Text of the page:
• The courts postponed the trials of 38 individuals.
  • Security forces suppressed dozens of demonstrations with excessive force using tear gas and shotgun pellets.

Click here for the full report.

News and Opinion

Bahrain: 2-Year Prison Term Handed Down to Policeman over Torturing Detainees & 5 Others Acquitted
A court sentenced a police officer to two years in prison for torturing detainees and acquitted five other officers who were also on trial for torture. 40 complaints were received by Bahrain’s Special Investigation Unit detailing varied allegations of police brutality during December 2015 alone. During that month, the SIU listened to more than 51 witnesses and interrogated 56 defendants and suspects from the Public Security Forces, but did not announce any indictments. Read More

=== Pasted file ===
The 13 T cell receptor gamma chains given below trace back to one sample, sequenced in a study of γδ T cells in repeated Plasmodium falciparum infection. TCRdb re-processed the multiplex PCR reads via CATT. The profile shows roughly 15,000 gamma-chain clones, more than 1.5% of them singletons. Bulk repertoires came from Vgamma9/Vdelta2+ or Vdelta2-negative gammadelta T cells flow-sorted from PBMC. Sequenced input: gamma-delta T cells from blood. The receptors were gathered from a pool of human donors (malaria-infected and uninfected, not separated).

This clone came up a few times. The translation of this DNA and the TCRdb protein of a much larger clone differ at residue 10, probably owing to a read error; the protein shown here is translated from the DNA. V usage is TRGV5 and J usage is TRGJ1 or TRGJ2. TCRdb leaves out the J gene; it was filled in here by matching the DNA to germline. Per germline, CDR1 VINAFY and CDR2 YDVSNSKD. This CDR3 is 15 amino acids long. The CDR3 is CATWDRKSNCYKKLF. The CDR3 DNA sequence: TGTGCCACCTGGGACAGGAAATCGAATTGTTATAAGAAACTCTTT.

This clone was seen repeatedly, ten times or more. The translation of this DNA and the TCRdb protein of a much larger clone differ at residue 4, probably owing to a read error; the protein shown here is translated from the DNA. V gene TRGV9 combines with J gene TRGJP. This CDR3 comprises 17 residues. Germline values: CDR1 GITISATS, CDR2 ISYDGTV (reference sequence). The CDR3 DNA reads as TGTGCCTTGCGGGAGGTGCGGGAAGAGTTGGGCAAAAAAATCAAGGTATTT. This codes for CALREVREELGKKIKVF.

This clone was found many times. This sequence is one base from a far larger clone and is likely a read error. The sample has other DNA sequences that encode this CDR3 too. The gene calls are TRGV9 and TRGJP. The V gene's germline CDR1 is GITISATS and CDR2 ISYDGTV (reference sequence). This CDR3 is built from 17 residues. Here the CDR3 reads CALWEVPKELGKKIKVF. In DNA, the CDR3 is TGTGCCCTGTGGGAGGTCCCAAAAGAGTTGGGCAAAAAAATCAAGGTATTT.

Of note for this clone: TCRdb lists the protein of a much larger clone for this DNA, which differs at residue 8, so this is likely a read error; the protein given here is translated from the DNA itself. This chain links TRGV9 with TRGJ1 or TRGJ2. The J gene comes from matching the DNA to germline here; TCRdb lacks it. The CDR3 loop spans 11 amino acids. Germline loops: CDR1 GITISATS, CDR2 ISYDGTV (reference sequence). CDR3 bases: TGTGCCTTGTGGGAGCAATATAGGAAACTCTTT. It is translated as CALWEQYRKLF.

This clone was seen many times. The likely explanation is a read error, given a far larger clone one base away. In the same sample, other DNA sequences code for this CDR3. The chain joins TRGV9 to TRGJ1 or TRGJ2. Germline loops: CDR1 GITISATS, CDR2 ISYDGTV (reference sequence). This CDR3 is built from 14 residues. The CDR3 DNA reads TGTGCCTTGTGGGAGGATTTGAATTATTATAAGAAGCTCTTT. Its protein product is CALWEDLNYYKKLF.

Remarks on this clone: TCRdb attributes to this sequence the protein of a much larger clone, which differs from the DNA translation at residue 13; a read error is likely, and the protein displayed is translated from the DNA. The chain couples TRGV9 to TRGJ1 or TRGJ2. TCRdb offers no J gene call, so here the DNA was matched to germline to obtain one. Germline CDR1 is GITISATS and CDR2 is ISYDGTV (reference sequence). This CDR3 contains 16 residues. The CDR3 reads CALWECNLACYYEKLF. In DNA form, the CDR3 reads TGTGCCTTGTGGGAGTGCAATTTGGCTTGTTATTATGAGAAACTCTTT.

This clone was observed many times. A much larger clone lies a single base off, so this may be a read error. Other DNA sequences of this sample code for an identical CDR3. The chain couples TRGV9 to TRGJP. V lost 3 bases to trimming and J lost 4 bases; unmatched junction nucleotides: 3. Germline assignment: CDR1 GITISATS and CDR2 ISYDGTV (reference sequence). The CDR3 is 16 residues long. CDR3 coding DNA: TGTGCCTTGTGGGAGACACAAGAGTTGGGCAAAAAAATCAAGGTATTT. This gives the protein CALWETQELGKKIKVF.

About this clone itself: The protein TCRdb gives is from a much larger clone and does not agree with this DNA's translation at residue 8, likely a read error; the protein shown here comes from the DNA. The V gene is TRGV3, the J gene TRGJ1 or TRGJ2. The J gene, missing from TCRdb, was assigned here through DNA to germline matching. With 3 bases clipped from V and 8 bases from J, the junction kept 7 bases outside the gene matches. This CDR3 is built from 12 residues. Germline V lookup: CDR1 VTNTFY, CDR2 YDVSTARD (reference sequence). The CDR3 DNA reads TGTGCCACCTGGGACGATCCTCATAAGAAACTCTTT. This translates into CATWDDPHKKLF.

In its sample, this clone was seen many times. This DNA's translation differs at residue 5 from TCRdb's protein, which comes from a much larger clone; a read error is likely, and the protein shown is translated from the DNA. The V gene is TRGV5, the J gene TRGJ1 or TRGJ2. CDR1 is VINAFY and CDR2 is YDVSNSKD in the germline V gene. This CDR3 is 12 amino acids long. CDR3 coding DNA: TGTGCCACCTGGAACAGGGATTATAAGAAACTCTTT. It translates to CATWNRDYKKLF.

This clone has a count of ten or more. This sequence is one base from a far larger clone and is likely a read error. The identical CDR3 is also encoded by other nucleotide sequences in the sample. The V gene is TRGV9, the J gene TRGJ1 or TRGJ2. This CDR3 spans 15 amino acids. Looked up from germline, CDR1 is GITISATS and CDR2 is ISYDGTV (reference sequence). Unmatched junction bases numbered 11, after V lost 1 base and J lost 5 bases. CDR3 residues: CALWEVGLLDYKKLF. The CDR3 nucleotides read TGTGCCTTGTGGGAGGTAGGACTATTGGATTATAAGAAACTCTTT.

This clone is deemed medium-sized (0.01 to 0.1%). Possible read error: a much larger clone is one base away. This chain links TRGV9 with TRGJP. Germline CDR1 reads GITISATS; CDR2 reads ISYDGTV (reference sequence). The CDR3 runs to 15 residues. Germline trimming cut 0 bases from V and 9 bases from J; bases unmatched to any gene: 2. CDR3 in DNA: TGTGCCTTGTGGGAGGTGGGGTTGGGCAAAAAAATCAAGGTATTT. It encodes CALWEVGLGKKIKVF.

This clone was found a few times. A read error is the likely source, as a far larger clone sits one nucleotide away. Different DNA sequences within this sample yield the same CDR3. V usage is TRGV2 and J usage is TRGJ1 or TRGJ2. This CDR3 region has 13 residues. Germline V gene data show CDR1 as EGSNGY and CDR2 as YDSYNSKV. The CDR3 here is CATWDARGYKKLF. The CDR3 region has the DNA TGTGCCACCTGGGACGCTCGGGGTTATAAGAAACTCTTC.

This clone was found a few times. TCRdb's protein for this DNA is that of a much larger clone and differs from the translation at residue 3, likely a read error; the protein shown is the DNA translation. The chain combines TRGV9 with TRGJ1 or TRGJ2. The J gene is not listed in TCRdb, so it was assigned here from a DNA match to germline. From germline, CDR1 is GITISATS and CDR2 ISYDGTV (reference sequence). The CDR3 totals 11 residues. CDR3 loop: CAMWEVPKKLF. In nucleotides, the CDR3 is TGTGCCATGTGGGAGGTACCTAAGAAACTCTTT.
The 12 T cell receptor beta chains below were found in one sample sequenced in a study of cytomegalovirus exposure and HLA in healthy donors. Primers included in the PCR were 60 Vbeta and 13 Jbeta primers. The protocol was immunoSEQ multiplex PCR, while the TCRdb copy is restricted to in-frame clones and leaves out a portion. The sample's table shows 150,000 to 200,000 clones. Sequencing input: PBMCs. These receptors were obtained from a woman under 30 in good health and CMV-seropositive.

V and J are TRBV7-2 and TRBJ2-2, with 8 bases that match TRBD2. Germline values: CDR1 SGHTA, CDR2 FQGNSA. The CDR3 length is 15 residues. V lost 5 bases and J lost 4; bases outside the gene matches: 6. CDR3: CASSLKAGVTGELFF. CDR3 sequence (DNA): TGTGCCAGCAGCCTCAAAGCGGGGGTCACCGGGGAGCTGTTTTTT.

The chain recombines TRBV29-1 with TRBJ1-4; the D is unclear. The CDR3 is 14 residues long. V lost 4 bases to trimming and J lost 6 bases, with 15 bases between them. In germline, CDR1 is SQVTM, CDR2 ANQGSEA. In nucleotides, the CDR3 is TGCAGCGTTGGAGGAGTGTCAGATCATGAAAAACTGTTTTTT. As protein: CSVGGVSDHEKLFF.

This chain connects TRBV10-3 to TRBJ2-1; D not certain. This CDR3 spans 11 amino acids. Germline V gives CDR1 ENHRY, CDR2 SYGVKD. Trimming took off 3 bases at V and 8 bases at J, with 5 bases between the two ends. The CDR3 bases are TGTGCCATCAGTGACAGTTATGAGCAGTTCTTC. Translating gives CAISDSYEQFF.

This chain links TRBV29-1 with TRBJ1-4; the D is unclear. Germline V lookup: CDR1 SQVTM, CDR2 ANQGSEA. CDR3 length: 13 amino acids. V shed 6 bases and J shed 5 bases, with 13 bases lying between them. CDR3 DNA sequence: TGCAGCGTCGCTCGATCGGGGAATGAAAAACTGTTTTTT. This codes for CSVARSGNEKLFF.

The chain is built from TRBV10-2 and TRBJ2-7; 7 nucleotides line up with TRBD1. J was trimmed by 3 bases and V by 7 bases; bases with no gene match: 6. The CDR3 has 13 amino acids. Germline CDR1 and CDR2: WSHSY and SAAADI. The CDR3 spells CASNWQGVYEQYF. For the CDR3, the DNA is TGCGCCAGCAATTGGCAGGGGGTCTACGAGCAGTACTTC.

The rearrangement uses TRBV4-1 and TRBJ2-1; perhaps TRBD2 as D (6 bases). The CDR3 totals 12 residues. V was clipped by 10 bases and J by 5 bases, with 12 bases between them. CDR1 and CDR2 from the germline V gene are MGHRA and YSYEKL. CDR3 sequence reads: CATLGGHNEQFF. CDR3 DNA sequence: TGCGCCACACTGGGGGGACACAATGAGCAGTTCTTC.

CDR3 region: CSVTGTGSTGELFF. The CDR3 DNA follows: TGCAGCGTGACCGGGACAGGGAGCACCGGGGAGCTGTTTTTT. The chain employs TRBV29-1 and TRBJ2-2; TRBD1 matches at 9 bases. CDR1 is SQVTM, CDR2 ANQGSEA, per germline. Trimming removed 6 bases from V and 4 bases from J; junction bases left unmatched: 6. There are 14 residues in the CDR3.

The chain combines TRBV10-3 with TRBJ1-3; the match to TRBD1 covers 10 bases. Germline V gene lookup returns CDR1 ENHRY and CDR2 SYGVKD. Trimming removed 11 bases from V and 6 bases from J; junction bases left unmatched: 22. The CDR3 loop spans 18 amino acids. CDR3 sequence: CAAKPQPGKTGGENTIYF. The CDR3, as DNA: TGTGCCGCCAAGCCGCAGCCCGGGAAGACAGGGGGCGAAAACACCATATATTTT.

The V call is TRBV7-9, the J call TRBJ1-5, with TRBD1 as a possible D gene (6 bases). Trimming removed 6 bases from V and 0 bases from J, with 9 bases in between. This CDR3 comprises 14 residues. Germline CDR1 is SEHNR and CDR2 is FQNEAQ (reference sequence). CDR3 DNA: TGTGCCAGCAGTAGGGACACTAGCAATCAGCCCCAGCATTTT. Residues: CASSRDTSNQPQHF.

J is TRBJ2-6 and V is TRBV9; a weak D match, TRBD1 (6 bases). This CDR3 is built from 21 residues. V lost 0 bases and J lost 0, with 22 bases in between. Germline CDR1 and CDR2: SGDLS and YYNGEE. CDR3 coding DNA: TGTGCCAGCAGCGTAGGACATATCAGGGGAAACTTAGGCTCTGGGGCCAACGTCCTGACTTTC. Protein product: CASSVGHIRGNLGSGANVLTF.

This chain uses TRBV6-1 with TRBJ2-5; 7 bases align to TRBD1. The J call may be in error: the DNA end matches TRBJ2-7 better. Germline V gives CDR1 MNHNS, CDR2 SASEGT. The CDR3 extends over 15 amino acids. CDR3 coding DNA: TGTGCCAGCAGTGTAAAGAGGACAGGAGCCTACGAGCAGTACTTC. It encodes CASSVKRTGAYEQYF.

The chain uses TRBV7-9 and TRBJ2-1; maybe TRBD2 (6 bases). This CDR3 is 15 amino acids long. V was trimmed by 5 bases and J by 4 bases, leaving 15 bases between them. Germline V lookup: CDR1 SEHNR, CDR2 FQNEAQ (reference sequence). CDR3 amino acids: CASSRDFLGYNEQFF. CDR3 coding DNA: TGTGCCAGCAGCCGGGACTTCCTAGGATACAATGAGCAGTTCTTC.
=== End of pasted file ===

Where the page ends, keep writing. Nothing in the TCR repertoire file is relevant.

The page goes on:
Bahrain Charges Al-Wasat Journalist with Terrorism
After his arbitrary arrest on 28 December, the Bahraini Interior Ministry named journalist Mahmood al-Jazeeri, a reporter for Al-Wasat News, as among those arrested for allegedly plotting terrorist attacks funded by the Iranian Revolutionary Guard and Hezbollah, the veracity of which has been questioned by experts. On 31 December, al-Jazeeri’s lawyer told al-Wasat, “prosecutors had not produced any evidence against her client.” His latest report, in which he covered one of the Shura Council’s member’s demand to remove the housing unit of those who have had their citizenship revoked by the authorities, was considered politically sensitive. Read More

Concern for Activist Fadhel Radhi if He Is Sent Back to Bahrain